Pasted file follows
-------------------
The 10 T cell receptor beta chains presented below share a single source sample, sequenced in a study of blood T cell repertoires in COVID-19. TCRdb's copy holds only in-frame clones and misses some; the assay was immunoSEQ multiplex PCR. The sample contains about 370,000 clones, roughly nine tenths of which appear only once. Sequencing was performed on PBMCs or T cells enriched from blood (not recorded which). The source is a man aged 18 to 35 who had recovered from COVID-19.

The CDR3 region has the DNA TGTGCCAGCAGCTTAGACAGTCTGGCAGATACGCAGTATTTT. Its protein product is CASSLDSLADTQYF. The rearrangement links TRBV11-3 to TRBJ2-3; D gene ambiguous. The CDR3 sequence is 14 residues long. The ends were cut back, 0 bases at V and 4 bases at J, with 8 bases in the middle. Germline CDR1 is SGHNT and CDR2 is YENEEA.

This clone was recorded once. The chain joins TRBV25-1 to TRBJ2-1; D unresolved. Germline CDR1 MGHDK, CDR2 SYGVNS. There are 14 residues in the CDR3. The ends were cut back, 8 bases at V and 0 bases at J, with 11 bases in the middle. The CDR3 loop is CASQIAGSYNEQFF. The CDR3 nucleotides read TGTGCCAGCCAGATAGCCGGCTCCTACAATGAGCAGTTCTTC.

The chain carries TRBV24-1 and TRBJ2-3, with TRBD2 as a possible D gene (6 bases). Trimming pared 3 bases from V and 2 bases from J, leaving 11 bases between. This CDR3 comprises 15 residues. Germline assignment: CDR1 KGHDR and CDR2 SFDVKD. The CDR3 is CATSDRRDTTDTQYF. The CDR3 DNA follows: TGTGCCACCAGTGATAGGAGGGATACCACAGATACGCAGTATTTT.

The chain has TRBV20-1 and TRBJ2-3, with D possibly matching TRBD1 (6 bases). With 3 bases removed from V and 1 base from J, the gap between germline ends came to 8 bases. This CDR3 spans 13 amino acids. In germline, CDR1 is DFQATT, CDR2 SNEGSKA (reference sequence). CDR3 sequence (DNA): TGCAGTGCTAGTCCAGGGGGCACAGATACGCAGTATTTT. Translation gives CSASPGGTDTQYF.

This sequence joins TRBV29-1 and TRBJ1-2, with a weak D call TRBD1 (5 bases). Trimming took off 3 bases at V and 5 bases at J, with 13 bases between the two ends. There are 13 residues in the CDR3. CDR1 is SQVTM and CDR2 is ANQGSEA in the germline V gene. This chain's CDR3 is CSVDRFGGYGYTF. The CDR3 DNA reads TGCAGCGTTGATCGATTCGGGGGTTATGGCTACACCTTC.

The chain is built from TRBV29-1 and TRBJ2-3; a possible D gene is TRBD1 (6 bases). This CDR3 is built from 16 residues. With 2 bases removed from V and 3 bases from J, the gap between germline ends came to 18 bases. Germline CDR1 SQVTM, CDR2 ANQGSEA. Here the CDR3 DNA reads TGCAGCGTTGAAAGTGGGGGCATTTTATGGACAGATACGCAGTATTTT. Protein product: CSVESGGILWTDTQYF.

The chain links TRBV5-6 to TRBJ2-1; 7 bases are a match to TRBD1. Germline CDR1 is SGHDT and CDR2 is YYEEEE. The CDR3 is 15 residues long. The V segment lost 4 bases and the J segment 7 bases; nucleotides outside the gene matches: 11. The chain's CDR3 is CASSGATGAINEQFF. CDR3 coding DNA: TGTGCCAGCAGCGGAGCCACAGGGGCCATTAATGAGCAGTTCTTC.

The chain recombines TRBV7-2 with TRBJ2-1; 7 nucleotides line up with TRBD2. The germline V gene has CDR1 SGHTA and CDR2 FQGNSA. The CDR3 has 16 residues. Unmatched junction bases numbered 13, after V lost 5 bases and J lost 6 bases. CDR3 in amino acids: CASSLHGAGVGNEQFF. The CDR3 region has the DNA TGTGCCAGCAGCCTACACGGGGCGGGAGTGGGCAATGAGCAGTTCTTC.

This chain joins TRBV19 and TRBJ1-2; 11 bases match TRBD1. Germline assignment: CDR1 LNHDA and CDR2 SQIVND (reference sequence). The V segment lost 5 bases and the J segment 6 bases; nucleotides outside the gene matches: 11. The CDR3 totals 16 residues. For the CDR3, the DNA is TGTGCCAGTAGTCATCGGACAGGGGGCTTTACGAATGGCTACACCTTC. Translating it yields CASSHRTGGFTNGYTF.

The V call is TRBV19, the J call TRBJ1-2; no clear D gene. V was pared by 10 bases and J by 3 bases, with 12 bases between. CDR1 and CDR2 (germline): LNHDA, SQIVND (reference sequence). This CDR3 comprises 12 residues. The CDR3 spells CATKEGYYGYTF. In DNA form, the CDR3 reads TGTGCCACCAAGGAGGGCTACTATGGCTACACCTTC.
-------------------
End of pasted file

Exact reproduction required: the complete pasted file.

The 10 T cell receptor beta chains presented below share a single source sample, sequenced in a study of blood T cell repertoires in COVID-19. TCRdb's copy holds only in-frame clones and misses some; the assay was immunoSEQ multiplex PCR. The sample contains about 370,000 clones, roughly nine tenths of which appear only once. Sequencing was performed on PBMCs or T cells enriched from blood (not recorded which). The source is a man aged 18 to 35 who had recovered from COVID-19.

The CDR3 region has the DNA TGTGCCAGCAGCTTAGACAGTCTGGCAGATACGCAGTATTTT. Its protein product is CASSLDSLADTQYF. The rearrangement links TRBV11-3 to TRBJ2-3; D gene ambiguous. The CDR3 sequence is 14 residues long. The ends were cut back, 0 bases at V and 4 bases at J, with 8 bases in the middle. Germline CDR1 is SGHNT and CDR2 is YENEEA.

This clone was recorded once. The chain joins TRBV25-1 to TRBJ2-1; D unresolved. Germline CDR1 MGHDK, CDR2 SYGVNS. There are 14 residues in the CDR3. The ends were cut back, 8 bases at V and 0 bases at J, with 11 bases in the middle. The CDR3 loop is CASQIAGSYNEQFF. The CDR3 nucleotides read TGTGCCAGCCAGATAGCCGGCTCCTACAATGAGCAGTTCTTC.

The chain carries TRBV24-1 and TRBJ2-3, with TRBD2 as a possible D gene (6 bases). Trimming pared 3 bases from V and 2 bases from J, leaving 11 bases between. This CDR3 comprises 15 residues. Germline assignment: CDR1 KGHDR and CDR2 SFDVKD. The CDR3 is CATSDRRDTTDTQYF. The CDR3 DNA follows: TGTGCCACCAGTGATAGGAGGGATACCACAGATACGCAGTATTTT.

The chain has TRBV20-1 and TRBJ2-3, with D possibly matching TRBD1 (6 bases). With 3 bases removed from V and 1 base from J, the gap between germline ends came to 8 bases. This CDR3 spans 13 amino acids. In germline, CDR1 is DFQATT, CDR2 SNEGSKA (reference sequence). CDR3 sequence (DNA): TGCAGTGCTAGTCCAGGGGGCACAGATACGCAGTATTTT. Translation gives CSASPGGTDTQYF.

This sequence joins TRBV29-1 and TRBJ1-2, with a weak D call TRBD1 (5 bases). Trimming took off 3 bases at V and 5 bases at J, with 13 bases between the two ends. There are 13 residues in the CDR3. CDR1 is SQVTM and CDR2 is ANQGSEA in the germline V gene. This chain's CDR3 is CSVDRFGGYGYTF. The CDR3 DNA reads TGCAGCGTTGATCGATTCGGGGGTTATGGCTACACCTTC.

The chain is built from TRBV29-1 and TRBJ2-3; a possible D gene is TRBD1 (6 bases). This CDR3 is built from 16 residues. With 2 bases removed from V and 3 bases from J, the gap between germline ends came to 18 bases. Germline CDR1 SQVTM, CDR2 ANQGSEA. Here the CDR3 DNA reads TGCAGCGTTGAAAGTGGGGGCATTTTATGGACAGATACGCAGTATTTT. Protein product: CSVESGGILWTDTQYF.

The chain links TRBV5-6 to TRBJ2-1; 7 bases are a match to TRBD1. Germline CDR1 is SGHDT and CDR2 is YYEEEE. The CDR3 is 15 residues long. The V segment lost 4 bases and the J segment 7 bases; nucleotides outside the gene matches: 11. The chain's CDR3 is CASSGATGAINEQFF. CDR3 coding DNA: TGTGCCAGCAGCGGAGCCACAGGGGCCATTAATGAGCAGTTCTTC.

The chain recombines TRBV7-2 with TRBJ2-1; 7 nucleotides line up with TRBD2. The germline V gene has CDR1 SGHTA and CDR2 FQGNSA. The CDR3 has 16 residues. Unmatched junction bases numbered 13, after V lost 5 bases and J lost 6 bases. CDR3 in amino acids: CASSLHGAGVGNEQFF. The CDR3 region has the DNA TGTGCCAGCAGCCTACACGGGGCGGGAGTGGGCAATGAGCAGTTCTTC.

This chain joins TRBV19 and TRBJ1-2; 11 bases match TRBD1. Germline assignment: CDR1 LNHDA and CDR2 SQIVND (reference sequence). The V segment lost 5 bases and the J segment 6 bases; nucleotides outside the gene matches: 11. The CDR3 totals 16 residues. For the CDR3, the DNA is TGTGCCAGTAGTCATCGGACAGGGGGCTTTACGAATGGCTACACCTTC. Translating it yields CASSHRTGGFTNGYTF.

The V call is TRBV19, the J call TRBJ1-2; no clear D gene. V was pared by 10 bases and J by 3 bases, with 12 bases between. CDR1 and CDR2 (germline): LNHDA, SQIVND (reference sequence). This CDR3 comprises 12 residues. The CDR3 spells CATKEGYYGYTF. In DNA form, the CDR3 reads TGTGCCACCAAGGAGGGCTACTATGGCTACACCTTC.